|ASSN #||TOPICS||FILES AND ARTICLES|
World Bank development report data - faces of poverty and familiarity with Stata
Poverty, nutrition, and labor markets
Essay exercise: a preview of material to come
Estimating the returns to schooling: ordinary least squares, Wald estimate, indirect least squares, and two-stage least squares
Duflo, Esther, Pascaline Dupas, and Michael Kremer. “Peer Effects, Pupil-teacher Ratios, and Teacher Incentives: Evidence from a Randomized Evaluation in Kenya.” Mimeograph, Massachusetts Institute of Technology, September 2007.
Glewwe, Paul, Michael Kremer, and Sylvie Moulin. “Many Children Left Behind? Textbooks and Test Scores in Kenya.” American Economic Journal: Applied Economics 1, no. 1 (January 2009): 112-135.
Worms in Kenya
Essay question on regression
Miguel, Edward, and Michael Kremer. “Worms: Identifying Impacts on Education and Health in the Presence of Treatment Externalities.” Econometrica 72, no. 1 (January 2004): 159-217.
Land size and distribution of labor
Savings: evidence from Thailand
Paxson, Christina. “Using Weather Variability to Estimate the Response of Savings to Transitory Income in Thailand.” American Economic Review 82, no. 1 (March 1992): 15-33.
Insurance and incentives
Credit as insurance
Udry, Christopher. “Credit Markets in Northern Nigeria: Credit as Insurance in a Rural Economy.” World Bank Economic Review 4, no. 3 (September 1990): 251-269.
|6||Credit market models||(PDF)|
The guidelines below are also available in this file: (PDF)
Each of you is required to present to the class on a topic that interests you in development. You may work in a group of two or individually. The talk should be 5 minutes long, and if you work in a group, both students should take the opportunity to speak.
Presentations will take place on Ses #15 and #16. The presentation schedule will be distributed on Ses #13, and students will be randomly assigned to one of the dates. In addition to the presentation, please hand in either (a) a two-page summary of your topic or (b) detailed slides from your presentation. The summary or slides are due on the day that you present.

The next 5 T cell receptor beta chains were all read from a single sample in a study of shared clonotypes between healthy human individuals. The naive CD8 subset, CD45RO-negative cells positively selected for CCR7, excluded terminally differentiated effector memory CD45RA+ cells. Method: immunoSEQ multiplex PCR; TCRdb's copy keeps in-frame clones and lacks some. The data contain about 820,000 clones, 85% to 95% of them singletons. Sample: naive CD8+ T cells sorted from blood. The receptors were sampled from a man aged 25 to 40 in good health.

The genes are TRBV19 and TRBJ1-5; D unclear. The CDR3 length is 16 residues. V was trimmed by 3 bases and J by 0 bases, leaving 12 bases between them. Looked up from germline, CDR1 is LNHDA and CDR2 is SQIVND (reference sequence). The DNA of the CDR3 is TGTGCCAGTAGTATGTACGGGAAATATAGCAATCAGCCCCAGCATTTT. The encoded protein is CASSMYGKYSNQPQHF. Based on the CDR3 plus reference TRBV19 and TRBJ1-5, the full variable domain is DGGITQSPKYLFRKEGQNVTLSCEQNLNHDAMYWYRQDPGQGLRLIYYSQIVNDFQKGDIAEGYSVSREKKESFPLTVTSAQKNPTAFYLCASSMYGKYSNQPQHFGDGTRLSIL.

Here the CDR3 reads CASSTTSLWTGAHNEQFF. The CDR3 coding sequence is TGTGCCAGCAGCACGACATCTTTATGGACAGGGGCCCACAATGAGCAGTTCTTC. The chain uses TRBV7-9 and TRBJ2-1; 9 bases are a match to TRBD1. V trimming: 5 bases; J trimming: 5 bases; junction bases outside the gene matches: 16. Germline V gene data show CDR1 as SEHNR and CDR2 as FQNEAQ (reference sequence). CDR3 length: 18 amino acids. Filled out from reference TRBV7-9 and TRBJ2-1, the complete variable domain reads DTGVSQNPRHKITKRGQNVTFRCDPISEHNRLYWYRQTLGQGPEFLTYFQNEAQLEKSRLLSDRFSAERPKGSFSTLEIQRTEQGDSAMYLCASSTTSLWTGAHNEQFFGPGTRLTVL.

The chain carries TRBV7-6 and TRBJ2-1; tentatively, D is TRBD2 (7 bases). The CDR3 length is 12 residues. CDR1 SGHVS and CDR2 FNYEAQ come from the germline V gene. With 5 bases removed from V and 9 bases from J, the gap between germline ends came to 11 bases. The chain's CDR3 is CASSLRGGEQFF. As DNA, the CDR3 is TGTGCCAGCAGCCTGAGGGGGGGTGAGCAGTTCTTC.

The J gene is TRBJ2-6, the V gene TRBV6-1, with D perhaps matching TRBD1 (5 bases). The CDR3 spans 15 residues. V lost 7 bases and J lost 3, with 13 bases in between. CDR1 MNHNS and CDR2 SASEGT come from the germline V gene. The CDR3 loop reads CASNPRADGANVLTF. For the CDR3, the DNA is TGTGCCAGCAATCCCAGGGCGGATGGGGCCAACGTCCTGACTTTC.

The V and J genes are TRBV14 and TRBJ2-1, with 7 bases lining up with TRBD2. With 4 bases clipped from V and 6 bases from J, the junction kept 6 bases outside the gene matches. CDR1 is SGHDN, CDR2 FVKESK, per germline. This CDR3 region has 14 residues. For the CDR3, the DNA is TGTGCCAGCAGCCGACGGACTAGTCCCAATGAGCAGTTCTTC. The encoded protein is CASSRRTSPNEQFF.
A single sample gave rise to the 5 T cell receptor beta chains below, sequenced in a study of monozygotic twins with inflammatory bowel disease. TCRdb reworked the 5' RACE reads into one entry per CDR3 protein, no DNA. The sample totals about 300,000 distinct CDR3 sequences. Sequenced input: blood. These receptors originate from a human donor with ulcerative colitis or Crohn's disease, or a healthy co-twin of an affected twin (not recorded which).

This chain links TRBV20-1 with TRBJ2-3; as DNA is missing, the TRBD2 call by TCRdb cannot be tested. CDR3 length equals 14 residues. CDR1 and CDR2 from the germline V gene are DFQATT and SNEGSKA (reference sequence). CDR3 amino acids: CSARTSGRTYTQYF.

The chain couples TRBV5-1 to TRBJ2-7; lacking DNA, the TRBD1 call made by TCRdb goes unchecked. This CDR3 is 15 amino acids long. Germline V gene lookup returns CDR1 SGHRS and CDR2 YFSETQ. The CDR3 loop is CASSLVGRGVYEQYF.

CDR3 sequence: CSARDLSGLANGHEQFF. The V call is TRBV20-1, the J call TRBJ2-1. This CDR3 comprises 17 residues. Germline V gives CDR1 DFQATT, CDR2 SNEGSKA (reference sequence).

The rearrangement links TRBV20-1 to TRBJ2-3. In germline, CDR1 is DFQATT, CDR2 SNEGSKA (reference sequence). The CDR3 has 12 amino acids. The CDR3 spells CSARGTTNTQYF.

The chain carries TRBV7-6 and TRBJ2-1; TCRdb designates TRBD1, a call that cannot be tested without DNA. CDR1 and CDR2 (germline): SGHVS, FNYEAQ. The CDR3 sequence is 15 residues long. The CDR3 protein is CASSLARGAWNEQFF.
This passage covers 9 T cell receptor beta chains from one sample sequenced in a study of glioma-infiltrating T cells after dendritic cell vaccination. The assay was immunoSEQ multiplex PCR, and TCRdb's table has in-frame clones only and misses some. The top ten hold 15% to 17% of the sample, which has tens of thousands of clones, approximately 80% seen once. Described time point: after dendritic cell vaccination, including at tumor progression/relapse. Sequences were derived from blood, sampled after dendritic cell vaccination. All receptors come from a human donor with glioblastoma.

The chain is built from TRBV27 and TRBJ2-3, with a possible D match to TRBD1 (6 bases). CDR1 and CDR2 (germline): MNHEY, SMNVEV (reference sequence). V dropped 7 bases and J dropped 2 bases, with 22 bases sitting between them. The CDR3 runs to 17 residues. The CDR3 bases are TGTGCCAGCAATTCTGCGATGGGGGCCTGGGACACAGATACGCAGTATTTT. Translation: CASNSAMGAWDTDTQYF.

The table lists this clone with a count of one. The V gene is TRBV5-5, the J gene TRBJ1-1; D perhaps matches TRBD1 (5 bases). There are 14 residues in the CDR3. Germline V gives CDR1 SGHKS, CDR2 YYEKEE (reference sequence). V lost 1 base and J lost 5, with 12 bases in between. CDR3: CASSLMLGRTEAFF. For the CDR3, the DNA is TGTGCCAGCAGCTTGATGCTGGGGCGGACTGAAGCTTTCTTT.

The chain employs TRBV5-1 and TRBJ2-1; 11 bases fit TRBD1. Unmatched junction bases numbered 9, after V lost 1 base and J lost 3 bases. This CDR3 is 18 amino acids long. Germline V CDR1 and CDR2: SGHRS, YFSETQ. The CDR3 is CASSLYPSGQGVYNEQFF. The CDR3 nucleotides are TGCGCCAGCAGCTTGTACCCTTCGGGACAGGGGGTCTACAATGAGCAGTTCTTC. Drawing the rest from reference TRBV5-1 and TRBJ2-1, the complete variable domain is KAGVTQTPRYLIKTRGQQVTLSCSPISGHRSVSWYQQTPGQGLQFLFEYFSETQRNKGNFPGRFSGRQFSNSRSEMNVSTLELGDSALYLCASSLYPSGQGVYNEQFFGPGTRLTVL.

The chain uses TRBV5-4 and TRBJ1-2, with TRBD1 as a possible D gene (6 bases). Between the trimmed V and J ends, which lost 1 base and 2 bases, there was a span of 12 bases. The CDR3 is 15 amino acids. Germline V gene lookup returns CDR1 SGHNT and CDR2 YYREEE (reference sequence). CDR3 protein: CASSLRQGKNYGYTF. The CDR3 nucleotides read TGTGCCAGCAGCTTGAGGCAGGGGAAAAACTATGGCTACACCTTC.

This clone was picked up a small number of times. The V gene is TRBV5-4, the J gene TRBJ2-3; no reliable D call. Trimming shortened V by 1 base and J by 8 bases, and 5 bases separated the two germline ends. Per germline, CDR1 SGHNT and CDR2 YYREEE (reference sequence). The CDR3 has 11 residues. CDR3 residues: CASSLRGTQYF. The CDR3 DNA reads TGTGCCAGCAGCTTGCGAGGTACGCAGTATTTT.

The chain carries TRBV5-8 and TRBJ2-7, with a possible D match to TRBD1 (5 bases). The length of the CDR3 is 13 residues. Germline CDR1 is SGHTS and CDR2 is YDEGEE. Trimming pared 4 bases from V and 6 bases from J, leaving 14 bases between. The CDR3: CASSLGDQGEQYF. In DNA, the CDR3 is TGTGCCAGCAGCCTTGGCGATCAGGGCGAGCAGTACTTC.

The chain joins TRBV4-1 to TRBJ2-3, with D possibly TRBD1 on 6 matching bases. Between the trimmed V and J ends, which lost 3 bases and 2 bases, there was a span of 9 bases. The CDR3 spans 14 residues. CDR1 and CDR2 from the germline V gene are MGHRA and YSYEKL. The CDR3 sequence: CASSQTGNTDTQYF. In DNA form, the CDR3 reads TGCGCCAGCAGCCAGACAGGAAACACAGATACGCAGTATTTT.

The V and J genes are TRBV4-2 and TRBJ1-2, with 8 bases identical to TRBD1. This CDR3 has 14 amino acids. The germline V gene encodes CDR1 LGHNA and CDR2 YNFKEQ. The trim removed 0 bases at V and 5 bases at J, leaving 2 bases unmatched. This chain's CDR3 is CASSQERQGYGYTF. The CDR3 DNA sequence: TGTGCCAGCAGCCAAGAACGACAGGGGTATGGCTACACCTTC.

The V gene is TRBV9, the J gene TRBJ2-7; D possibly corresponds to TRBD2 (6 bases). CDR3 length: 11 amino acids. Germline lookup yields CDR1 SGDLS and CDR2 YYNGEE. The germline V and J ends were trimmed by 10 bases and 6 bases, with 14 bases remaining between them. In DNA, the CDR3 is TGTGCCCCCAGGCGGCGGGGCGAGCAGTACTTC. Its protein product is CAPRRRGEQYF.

You may choose your own partner for this presentation. You must e-mail the course teaching assistant by Ses #12 with your choice of partner and topic. If you are unable to find a partner, e-mail the teaching assistant and list 2 or 3 topics that interest you, and let her know if you would prefer to work alone or with a partner. She will assign matches to the remaining students who would like partners.
Here are the guidelines for the talk and written summary:
- Choose a topic that interests you from the syllabus (Nutrition, Education, Health, Gender Discrimination, Bargaining in Families, Gender in Politics, Savings, Land, Insurance, Credit Markets, Formal and Informal Institutions, Corruption).
- Read at least three papers on the topic that you have chosen.
- Identify a problem and a possible underlying cause. (Examples of problems: why do poor people have poor nutrition? Why are health services underutilized? Why do credit institutions not serve the poor, or charge such high interest rates when they do?)
- Brainstorm at least three possible programs that could mitigate the problem you have chosen by affecting the channel you identified.
- Choose the program you have thought of that sounds most promising to you, and describe it in some detail. How would you implement it? Who would be the target audience? How would you encourage take-up of the program? What do you expect the effect to be?
- Describe how you would evaluate the program. Would you use a randomized evaluation or some other technique? Who would comprise the treatment and control groups? At what level would you randomize or assign treatment? What data would you collect? What are the relevant outcome variables?
In your talk, you should clearly outline the topic, problem, and cause. Describe the program you think may address the problem. Explain clearly why you think it meets a potential need and how it could lead to improvement in the lives of the poor.
The summary write-up or slides should provide a written description of the steps outlined below. In particular, list the 3 papers you have read. Describe the problem and the potential cause you have identified. List your three possible approaches to solving it. Describe the most promising program in more detail.